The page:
Prior to coming to the Jillikins, I had no real experience with chiggers.
In Georgia, people talked about them, so I knew there must have been some of them around, but I never dealt with any first-hand. In Washington, well, there were banana slugs, but no microscopic little biting entities.
I’ve never been one to take much for granted and I’ve always liked knowing why things are the way they are. So when I heard there were these virtually invisible bugs that had a bite capable of causing major itching, fairly sizable welts and plenty of general discomfort, I felt led to find out more about them. When I came to Texas County and realized I had marks on my own legs that were likely the work of chiggers, I had to know more.
Here’s what I found out – add this to your useless trivia file.
Apparently, chiggers are the larvae of a mite that’s a member of the Trombiculidae family (doesn’t matter to me how that’s pronounced) called trombiculid mites (again, I’m thinking the pronunciation is irrelevant). They’re also called berry bugs, harvest mites, red bugs (I’ve heard that around here), scrub-itch mites, and aoutas (huh?).
These six-legged larva feed on the skin cells – but not blood – of animals, including humans. They don’t really “bite,” but rather form a hole in the skin and chew up tiny parts of the inner skin, thus causing irritation and swelling.
After feeding on their hosts, the larvae drop to the ground and become nymphs, then mature into eight-legged adults that are harmless to humans and eat plant material.
So let me get this straight – as kids, the things are dastardly little demon-bugs plotting when and where to annoy and cause discomfort to flesh-covered life forms thousands of times their size.
Then they grow up, add a pair of legs, repent of the mischievous ways of their youth and basically lose interest in being a 24-7 irritation machine.
As young ‘uns, they occupy tiny little bodies that pack a whole lot of punch, and spend every waking hour on a mission to wreak havoc on unsuspecting, undeserving targets.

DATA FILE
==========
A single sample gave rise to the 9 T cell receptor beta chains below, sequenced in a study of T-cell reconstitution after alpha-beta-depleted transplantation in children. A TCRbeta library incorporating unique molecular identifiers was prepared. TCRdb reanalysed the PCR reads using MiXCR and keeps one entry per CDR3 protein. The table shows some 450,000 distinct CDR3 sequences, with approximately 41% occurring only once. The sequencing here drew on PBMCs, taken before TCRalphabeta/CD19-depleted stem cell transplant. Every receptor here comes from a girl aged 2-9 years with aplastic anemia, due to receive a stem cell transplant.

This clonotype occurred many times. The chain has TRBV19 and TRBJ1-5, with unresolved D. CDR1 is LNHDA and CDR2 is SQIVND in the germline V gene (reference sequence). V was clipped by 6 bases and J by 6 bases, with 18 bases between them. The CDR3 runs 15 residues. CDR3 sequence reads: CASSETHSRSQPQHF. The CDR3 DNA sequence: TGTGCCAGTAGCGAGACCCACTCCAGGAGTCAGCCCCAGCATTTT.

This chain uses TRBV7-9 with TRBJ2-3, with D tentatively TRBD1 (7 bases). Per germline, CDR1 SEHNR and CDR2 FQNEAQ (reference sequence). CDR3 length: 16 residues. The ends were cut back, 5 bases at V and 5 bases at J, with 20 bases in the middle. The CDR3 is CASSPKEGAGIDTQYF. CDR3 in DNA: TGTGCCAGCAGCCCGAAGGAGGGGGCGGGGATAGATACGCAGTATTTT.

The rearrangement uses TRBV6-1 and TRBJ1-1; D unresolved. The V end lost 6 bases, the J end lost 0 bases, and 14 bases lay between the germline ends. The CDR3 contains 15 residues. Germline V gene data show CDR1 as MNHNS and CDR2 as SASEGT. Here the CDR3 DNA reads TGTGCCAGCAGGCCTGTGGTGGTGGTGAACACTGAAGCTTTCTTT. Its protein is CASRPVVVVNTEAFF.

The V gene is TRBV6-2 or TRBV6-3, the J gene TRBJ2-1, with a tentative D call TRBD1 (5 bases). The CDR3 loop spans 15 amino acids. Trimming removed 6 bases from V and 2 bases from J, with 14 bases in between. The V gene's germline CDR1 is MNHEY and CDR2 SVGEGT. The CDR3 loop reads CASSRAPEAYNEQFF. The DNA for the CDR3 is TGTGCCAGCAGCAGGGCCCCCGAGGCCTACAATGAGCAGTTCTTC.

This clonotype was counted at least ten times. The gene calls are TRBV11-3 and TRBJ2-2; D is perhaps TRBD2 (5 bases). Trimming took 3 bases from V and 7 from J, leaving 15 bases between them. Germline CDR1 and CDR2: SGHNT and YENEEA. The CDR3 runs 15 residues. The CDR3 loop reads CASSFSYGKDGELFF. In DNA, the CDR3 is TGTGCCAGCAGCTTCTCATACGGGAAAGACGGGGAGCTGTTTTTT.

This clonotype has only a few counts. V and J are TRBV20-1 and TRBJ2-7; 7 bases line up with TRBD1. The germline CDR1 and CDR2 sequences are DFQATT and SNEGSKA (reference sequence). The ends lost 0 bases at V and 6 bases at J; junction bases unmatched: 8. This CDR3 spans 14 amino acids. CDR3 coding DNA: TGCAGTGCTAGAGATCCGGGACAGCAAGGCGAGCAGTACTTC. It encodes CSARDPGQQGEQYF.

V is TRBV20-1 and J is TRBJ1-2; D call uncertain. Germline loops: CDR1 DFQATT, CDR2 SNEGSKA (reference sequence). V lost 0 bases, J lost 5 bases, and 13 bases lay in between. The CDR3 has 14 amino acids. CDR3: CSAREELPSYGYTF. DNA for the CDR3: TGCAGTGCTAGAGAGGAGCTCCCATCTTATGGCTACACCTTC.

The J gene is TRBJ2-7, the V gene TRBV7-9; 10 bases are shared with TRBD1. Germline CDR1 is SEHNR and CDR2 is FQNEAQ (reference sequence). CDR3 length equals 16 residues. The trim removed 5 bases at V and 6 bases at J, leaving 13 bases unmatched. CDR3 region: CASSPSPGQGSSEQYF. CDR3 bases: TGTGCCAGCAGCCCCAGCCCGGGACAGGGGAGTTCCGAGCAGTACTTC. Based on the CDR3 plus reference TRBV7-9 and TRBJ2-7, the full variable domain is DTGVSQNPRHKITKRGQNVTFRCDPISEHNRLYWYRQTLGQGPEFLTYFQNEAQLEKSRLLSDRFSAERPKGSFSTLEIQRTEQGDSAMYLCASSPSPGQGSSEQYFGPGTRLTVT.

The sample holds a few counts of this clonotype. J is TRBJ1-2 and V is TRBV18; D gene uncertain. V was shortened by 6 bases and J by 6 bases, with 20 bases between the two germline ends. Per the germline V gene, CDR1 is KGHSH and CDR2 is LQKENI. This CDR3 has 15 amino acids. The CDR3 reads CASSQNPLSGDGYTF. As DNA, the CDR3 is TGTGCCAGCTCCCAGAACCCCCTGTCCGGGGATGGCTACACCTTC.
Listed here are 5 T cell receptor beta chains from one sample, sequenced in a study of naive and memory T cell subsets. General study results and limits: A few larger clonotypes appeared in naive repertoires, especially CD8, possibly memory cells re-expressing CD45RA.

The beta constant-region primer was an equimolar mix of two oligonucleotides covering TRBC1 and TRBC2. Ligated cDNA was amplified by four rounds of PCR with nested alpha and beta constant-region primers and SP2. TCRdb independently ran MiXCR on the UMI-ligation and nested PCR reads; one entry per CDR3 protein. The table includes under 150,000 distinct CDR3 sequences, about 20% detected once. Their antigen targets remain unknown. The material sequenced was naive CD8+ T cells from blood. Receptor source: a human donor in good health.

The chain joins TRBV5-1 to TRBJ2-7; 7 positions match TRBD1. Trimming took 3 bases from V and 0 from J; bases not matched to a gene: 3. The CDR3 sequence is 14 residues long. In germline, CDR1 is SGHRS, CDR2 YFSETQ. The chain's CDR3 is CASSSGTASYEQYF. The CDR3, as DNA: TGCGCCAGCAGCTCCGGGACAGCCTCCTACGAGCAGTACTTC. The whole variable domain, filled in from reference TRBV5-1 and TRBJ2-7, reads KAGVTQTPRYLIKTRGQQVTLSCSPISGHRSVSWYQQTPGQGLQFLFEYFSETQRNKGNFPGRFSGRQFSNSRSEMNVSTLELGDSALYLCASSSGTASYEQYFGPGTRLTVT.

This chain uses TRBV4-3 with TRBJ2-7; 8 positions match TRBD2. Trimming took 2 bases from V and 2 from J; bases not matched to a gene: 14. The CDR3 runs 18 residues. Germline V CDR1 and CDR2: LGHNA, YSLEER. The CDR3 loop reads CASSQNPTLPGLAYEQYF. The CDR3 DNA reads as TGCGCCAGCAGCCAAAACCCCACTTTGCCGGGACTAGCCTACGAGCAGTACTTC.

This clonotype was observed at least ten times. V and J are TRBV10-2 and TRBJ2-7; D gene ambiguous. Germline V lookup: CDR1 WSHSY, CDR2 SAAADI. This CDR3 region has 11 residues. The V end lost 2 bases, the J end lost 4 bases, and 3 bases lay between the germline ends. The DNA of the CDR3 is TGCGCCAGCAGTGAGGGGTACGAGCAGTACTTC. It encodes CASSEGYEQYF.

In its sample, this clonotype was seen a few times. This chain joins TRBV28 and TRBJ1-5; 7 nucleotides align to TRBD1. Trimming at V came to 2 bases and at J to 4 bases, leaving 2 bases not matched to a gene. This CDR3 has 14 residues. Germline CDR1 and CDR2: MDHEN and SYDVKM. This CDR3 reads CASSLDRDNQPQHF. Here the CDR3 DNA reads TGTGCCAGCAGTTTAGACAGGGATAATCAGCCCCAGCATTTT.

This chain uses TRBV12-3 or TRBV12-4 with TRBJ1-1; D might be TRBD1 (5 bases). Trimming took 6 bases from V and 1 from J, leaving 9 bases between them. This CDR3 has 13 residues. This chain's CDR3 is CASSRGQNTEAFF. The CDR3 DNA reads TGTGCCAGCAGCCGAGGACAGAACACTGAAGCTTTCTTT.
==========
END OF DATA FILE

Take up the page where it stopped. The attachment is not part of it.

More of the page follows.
As adults, they adopt a kinder, gentler lifestyle and coexist minus the antagonistic, parasitic tendencies.
In their adolescent stage, they act like puny mad scientists laughing hysterically as they suck small amounts of life out of their experimental “hosts.”
After growing up, they join itty-bitty animal activist groups, collect vegetarian cookbooks, wear button-down sweaters and sit in rocking chairs on the porch reading gardening magazines.
Dr. Jekyll and Mr. Hyde in a bug. Habitual criminals who experience a mid-life reformation.
It seems to me that it’s all backwards, too.
I thought animals (and bugs) were supposed to get more dangerous (or annoying) as they grow older, no the other way around. I mean, bears start out as cuddly little things before they become capable of chomping off a bread-wielding human hand at the wrist, and horse flies aren’t going to take a very big chunk out of someone’s thigh when they’re in the maggot stage.
In fact, other than human beings who can consciously decide to stop eating meat after routinely downing it for many years, I can’t really think of any other living thing that goes this route (there probably are – I just can’t think of them).
A clearly visible blip on the irritation radar screen as a toddler, then poof – gone. Pegging the annoy-o-meter in its infancy, then not even budging the needle.
I was talking with someone recently about the very existence of chiggers and the inevitable question of “why?” came up.
They’re too small to use as goggle-eye bait, and it would take too many of them to make a decent batch of ice cream (you heard about the cicada ice cream at Sparky’s in Columbia, right?). They just seem to be one of those extras in life, like warts and those little toe-like deals on the back of a dog’s leg.
To be sure, God is in no way subject to even the slightest obligation to justify anything in His creation. If He wants chiggers, chiggers it is – and one would be silly to not assume there’s a good reason the little thingies have been given a spot on the roster of Team Earth.
But just the same, it would be fascinating (extremely so) to hear the Lord talk about the whole chigger deal.
And ticks. And mosquitoes. And eggplant.
Doug Davison is a writer, photographer and newsroom assistant for the Houston Herald. Email: firstname.lastname@example.org.